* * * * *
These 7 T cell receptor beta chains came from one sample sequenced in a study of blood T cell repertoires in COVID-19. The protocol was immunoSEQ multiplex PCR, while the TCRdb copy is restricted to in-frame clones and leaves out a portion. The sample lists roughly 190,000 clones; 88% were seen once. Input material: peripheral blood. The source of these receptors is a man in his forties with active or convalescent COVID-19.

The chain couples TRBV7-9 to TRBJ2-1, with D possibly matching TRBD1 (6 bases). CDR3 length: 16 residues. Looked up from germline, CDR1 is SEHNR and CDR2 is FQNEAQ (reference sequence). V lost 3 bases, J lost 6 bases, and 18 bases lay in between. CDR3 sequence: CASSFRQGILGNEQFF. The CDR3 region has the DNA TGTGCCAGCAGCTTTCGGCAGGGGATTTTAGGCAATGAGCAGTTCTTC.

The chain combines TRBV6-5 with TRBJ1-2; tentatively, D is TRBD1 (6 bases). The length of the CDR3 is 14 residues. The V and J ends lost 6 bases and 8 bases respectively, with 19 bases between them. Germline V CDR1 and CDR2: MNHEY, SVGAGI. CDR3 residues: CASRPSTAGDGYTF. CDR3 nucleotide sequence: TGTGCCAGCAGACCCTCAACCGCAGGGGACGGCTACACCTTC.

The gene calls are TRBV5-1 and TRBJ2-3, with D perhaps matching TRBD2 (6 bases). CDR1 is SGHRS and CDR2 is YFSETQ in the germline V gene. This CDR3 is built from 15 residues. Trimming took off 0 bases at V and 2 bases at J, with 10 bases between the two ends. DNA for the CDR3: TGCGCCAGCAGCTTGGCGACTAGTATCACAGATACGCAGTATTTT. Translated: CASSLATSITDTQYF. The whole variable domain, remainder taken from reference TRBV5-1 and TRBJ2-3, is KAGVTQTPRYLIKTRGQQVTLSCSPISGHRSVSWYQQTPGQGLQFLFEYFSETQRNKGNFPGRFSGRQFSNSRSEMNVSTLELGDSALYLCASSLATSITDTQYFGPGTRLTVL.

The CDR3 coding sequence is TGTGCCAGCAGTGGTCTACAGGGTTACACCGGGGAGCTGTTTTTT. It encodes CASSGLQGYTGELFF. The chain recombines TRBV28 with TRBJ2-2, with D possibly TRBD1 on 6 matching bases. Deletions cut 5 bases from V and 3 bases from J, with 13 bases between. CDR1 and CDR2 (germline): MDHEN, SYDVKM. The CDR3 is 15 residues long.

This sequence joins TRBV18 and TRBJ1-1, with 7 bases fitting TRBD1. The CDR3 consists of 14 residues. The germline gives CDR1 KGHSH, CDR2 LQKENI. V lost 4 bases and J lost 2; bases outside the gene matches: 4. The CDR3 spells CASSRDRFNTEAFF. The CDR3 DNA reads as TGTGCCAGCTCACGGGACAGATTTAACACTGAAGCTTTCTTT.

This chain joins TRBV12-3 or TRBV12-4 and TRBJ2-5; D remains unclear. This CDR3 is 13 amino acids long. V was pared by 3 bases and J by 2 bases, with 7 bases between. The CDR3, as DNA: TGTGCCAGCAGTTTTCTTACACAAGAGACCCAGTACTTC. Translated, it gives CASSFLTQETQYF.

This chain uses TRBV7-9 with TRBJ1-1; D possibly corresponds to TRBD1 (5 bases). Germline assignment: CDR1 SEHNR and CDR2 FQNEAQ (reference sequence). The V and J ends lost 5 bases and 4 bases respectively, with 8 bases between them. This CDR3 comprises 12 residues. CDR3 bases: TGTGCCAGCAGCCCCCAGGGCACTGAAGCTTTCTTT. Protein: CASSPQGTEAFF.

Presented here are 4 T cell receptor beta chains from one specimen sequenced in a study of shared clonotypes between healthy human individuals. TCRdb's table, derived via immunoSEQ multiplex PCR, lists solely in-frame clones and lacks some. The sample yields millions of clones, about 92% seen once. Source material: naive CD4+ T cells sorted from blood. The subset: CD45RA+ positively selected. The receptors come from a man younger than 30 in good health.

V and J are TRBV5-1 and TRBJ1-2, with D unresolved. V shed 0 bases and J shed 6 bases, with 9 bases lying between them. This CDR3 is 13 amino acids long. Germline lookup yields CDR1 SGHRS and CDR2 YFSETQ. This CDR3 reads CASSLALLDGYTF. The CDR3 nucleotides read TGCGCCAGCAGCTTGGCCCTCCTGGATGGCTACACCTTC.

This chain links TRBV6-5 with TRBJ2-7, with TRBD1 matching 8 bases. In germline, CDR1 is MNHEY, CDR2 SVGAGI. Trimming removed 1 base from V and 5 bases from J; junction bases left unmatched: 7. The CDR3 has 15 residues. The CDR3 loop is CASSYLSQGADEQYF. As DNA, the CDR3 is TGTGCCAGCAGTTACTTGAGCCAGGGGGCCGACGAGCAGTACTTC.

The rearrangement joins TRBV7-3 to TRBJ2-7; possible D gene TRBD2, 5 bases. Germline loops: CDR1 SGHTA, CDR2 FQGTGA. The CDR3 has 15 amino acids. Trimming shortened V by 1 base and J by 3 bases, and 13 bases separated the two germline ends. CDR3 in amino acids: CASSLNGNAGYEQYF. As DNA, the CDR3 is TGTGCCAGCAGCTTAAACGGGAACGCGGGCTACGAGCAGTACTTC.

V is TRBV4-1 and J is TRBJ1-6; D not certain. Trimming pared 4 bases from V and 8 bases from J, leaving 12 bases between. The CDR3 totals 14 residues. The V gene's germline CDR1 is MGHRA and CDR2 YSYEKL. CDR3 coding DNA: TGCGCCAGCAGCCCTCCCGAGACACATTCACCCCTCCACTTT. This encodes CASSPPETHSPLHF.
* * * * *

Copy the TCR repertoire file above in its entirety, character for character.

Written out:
These 7 T cell receptor beta chains came from one sample sequenced in a study of blood T cell repertoires in COVID-19. The protocol was immunoSEQ multiplex PCR, while the TCRdb copy is restricted to in-frame clones and leaves out a portion. The sample lists roughly 190,000 clones; 88% were seen once. Input material: peripheral blood. The source of these receptors is a man in his forties with active or convalescent COVID-19.

The chain couples TRBV7-9 to TRBJ2-1, with D possibly matching TRBD1 (6 bases). CDR3 length: 16 residues. Looked up from germline, CDR1 is SEHNR and CDR2 is FQNEAQ (reference sequence). V lost 3 bases, J lost 6 bases, and 18 bases lay in between. CDR3 sequence: CASSFRQGILGNEQFF. The CDR3 region has the DNA TGTGCCAGCAGCTTTCGGCAGGGGATTTTAGGCAATGAGCAGTTCTTC.

The chain combines TRBV6-5 with TRBJ1-2; tentatively, D is TRBD1 (6 bases). The length of the CDR3 is 14 residues. The V and J ends lost 6 bases and 8 bases respectively, with 19 bases between them. Germline V CDR1 and CDR2: MNHEY, SVGAGI. CDR3 residues: CASRPSTAGDGYTF. CDR3 nucleotide sequence: TGTGCCAGCAGACCCTCAACCGCAGGGGACGGCTACACCTTC.

The gene calls are TRBV5-1 and TRBJ2-3, with D perhaps matching TRBD2 (6 bases). CDR1 is SGHRS and CDR2 is YFSETQ in the germline V gene. This CDR3 is built from 15 residues. Trimming took off 0 bases at V and 2 bases at J, with 10 bases between the two ends. DNA for the CDR3: TGCGCCAGCAGCTTGGCGACTAGTATCACAGATACGCAGTATTTT. Translated: CASSLATSITDTQYF. The whole variable domain, remainder taken from reference TRBV5-1 and TRBJ2-3, is KAGVTQTPRYLIKTRGQQVTLSCSPISGHRSVSWYQQTPGQGLQFLFEYFSETQRNKGNFPGRFSGRQFSNSRSEMNVSTLELGDSALYLCASSLATSITDTQYFGPGTRLTVL.

The CDR3 coding sequence is TGTGCCAGCAGTGGTCTACAGGGTTACACCGGGGAGCTGTTTTTT. It encodes CASSGLQGYTGELFF. The chain recombines TRBV28 with TRBJ2-2, with D possibly TRBD1 on 6 matching bases. Deletions cut 5 bases from V and 3 bases from J, with 13 bases between. CDR1 and CDR2 (germline): MDHEN, SYDVKM. The CDR3 is 15 residues long.

This sequence joins TRBV18 and TRBJ1-1, with 7 bases fitting TRBD1. The CDR3 consists of 14 residues. The germline gives CDR1 KGHSH, CDR2 LQKENI. V lost 4 bases and J lost 2; bases outside the gene matches: 4. The CDR3 spells CASSRDRFNTEAFF. The CDR3 DNA reads as TGTGCCAGCTCACGGGACAGATTTAACACTGAAGCTTTCTTT.

This chain joins TRBV12-3 or TRBV12-4 and TRBJ2-5; D remains unclear. This CDR3 is 13 amino acids long. V was pared by 3 bases and J by 2 bases, with 7 bases between. The CDR3, as DNA: TGTGCCAGCAGTTTTCTTACACAAGAGACCCAGTACTTC. Translated, it gives CASSFLTQETQYF.

This chain uses TRBV7-9 with TRBJ1-1; D possibly corresponds to TRBD1 (5 bases). Germline assignment: CDR1 SEHNR and CDR2 FQNEAQ (reference sequence). The V and J ends lost 5 bases and 4 bases respectively, with 8 bases between them. This CDR3 comprises 12 residues. CDR3 bases: TGTGCCAGCAGCCCCCAGGGCACTGAAGCTTTCTTT. Protein: CASSPQGTEAFF.

Presented here are 4 T cell receptor beta chains from one specimen sequenced in a study of shared clonotypes between healthy human individuals. TCRdb's table, derived via immunoSEQ multiplex PCR, lists solely in-frame clones and lacks some. The sample yields millions of clones, about 92% seen once. Source material: naive CD4+ T cells sorted from blood. The subset: CD45RA+ positively selected. The receptors come from a man younger than 30 in good health.

V and J are TRBV5-1 and TRBJ1-2, with D unresolved. V shed 0 bases and J shed 6 bases, with 9 bases lying between them. This CDR3 is 13 amino acids long. Germline lookup yields CDR1 SGHRS and CDR2 YFSETQ. This CDR3 reads CASSLALLDGYTF. The CDR3 nucleotides read TGCGCCAGCAGCTTGGCCCTCCTGGATGGCTACACCTTC.

This chain links TRBV6-5 with TRBJ2-7, with TRBD1 matching 8 bases. In germline, CDR1 is MNHEY, CDR2 SVGAGI. Trimming removed 1 base from V and 5 bases from J; junction bases left unmatched: 7. The CDR3 has 15 residues. The CDR3 loop is CASSYLSQGADEQYF. As DNA, the CDR3 is TGTGCCAGCAGTTACTTGAGCCAGGGGGCCGACGAGCAGTACTTC.

The rearrangement joins TRBV7-3 to TRBJ2-7; possible D gene TRBD2, 5 bases. Germline loops: CDR1 SGHTA, CDR2 FQGTGA. The CDR3 has 15 amino acids. Trimming shortened V by 1 base and J by 3 bases, and 13 bases separated the two germline ends. CDR3 in amino acids: CASSLNGNAGYEQYF. As DNA, the CDR3 is TGTGCCAGCAGCTTAAACGGGAACGCGGGCTACGAGCAGTACTTC.

V is TRBV4-1 and J is TRBJ1-6; D not certain. Trimming pared 4 bases from V and 8 bases from J, leaving 12 bases between. The CDR3 totals 14 residues. The V gene's germline CDR1 is MGHRA and CDR2 YSYEKL. CDR3 coding DNA: TGCGCCAGCAGCCCTCCCGAGACACATTCACCCCTCCACTTT. This encodes CASSPPETHSPLHF.